My husband and I are both book-o-philes, and have been collecting books since we each could read, a process that took a leap forward by the time either of us had enough money to walk into the used bookstores proliferating in most university towns.
We have over the years given away boxes and bags full of books by consoling ourselves that someone else could benefit from their riches. Even still, we have something like 200 running feet of bookshelves crammed with books.
Given our ages, and the likelihood that we are not going to read most of these books again, we have been giving some consideration to those who will have to deal with what we leave behind. Disposing of our books is a complicated business, not only because there are so many but because some are valuable, some are keepsakes, some are dated.
We have been anguished, though, to discover that along with the old travel books, our encyclopedias are unwanted. We have 50 volumes of the Encyclopedia Britannica and the Social Sciences that nobody wants. In my experience, the Oxfam book store will take almost anything with print on the pages, but before lugging the books over there, I phoned and asked if they could use them. They offered to let us use their recycling bin. Two other book collectors gave us similar answers.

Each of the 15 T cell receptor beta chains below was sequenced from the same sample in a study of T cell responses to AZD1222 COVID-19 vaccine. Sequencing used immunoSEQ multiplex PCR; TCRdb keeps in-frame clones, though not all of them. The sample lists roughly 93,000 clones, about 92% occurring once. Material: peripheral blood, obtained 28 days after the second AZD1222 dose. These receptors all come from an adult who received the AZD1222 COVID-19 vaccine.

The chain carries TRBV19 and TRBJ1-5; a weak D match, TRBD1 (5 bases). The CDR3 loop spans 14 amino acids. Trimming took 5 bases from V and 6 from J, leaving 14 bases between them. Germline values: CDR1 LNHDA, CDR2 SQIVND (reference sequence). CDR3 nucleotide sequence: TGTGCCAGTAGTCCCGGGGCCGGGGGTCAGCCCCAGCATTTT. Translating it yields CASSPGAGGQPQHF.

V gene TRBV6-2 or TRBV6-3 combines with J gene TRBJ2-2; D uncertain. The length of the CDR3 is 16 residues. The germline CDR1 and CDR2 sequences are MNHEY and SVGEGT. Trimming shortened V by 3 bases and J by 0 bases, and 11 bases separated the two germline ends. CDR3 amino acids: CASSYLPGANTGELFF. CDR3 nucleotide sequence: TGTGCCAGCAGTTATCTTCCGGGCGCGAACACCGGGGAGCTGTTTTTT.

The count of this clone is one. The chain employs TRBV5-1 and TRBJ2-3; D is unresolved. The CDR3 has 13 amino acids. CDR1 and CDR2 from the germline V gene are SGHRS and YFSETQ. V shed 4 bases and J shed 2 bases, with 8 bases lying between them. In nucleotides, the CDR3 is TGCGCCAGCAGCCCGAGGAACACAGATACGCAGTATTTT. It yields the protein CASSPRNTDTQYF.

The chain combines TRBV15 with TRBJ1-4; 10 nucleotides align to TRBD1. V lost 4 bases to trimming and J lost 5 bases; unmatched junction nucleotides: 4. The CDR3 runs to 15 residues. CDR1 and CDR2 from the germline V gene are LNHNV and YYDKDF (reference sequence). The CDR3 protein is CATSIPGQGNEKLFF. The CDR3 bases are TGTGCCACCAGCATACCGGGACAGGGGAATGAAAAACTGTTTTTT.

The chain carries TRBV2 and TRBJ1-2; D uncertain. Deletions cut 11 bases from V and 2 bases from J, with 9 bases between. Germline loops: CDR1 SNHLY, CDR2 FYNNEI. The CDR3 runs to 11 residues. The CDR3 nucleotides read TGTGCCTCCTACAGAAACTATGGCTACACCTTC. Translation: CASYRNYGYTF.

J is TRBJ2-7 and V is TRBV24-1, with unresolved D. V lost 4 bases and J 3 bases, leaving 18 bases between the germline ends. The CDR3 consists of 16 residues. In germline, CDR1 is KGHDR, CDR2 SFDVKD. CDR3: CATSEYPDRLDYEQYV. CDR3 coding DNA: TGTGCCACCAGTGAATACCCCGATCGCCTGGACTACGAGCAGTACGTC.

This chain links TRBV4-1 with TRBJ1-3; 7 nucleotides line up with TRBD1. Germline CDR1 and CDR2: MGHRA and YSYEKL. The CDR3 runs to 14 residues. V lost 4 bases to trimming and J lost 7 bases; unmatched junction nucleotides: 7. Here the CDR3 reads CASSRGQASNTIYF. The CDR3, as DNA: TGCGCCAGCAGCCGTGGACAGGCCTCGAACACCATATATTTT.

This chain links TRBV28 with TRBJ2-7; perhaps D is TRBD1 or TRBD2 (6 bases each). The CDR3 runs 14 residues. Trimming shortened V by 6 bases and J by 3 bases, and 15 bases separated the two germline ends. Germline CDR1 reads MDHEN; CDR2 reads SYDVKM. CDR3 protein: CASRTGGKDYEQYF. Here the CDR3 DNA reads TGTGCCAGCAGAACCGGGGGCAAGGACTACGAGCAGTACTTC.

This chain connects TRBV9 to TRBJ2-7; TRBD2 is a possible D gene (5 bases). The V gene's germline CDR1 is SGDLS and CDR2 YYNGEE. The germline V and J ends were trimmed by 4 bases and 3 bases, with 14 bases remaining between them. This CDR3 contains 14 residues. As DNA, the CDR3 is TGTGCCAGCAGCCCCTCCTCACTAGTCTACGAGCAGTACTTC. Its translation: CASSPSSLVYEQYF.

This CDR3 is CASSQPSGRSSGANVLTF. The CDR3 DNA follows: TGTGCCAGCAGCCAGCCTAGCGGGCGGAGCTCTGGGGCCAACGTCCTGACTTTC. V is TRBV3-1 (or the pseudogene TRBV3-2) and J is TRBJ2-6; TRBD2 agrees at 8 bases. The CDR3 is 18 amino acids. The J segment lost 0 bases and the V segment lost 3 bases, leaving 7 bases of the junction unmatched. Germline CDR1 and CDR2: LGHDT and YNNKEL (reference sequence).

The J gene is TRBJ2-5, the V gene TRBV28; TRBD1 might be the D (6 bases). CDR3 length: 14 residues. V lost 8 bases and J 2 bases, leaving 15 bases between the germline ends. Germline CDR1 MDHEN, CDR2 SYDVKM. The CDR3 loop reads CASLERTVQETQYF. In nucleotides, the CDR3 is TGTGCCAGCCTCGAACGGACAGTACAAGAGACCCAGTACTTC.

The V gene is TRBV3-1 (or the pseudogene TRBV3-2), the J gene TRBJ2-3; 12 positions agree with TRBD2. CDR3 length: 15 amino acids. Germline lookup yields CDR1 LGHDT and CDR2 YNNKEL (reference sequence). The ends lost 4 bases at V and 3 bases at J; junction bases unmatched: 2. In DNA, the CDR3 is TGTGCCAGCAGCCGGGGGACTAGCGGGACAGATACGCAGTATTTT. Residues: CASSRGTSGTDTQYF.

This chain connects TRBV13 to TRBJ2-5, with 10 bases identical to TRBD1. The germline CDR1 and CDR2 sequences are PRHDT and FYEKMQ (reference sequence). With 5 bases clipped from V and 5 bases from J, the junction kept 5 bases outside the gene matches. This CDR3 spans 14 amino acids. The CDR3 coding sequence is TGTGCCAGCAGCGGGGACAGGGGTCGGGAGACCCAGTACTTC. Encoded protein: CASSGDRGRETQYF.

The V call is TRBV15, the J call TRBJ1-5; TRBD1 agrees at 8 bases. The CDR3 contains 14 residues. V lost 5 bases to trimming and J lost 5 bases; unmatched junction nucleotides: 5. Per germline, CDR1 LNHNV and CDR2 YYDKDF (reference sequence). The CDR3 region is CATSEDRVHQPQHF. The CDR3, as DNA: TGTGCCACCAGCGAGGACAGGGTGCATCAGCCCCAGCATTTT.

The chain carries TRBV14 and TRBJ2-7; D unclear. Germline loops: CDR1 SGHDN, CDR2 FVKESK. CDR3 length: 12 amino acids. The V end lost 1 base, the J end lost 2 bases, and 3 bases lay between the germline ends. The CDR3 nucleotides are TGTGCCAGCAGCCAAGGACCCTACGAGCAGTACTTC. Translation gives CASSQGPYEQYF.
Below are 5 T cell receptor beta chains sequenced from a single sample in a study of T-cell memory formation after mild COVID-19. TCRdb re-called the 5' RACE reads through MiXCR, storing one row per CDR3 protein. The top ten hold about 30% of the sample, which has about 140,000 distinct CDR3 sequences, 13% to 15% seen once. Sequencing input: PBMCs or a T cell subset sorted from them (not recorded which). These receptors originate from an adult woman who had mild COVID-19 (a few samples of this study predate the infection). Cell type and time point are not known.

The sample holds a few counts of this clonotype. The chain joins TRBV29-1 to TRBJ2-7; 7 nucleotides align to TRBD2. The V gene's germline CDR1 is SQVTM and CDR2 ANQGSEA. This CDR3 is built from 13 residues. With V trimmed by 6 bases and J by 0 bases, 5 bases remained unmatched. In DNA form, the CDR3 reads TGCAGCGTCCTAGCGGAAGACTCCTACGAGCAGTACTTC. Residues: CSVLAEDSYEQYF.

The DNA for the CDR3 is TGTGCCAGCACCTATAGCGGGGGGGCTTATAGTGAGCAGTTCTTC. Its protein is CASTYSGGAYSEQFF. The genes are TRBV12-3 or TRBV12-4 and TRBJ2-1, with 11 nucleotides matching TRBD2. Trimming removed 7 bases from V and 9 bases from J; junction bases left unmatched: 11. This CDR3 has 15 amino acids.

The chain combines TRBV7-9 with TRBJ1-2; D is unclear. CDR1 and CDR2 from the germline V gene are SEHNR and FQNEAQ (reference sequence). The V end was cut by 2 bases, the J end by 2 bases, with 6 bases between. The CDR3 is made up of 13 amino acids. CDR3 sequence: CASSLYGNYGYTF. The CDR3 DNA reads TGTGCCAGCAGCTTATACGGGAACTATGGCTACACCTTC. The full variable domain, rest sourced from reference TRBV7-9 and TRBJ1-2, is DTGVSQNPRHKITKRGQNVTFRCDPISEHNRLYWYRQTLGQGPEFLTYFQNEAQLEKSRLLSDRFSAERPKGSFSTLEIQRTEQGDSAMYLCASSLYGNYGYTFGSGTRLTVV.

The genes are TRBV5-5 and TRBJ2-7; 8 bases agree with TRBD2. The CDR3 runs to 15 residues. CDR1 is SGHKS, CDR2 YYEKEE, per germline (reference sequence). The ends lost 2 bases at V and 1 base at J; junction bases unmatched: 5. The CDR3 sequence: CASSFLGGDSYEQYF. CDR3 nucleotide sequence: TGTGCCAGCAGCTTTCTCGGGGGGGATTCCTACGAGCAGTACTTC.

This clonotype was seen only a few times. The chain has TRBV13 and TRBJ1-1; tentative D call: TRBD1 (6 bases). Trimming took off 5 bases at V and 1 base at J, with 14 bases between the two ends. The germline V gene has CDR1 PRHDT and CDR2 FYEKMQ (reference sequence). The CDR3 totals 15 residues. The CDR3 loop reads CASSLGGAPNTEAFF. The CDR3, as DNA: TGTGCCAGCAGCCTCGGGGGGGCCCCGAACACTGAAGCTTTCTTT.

So I am, volume by volume, ripping them up. They will go into our green bin to begin a new life as garden compost.
I know this is a process fundamental to the entire universe. Nothing stays the same. Everyone and everything keeps becoming. Identity is never permanent.
Nonetheless, I think I find it easier to think about my own composting future than I am finding destroying these books. Each page I rip out feels like a blasphemy.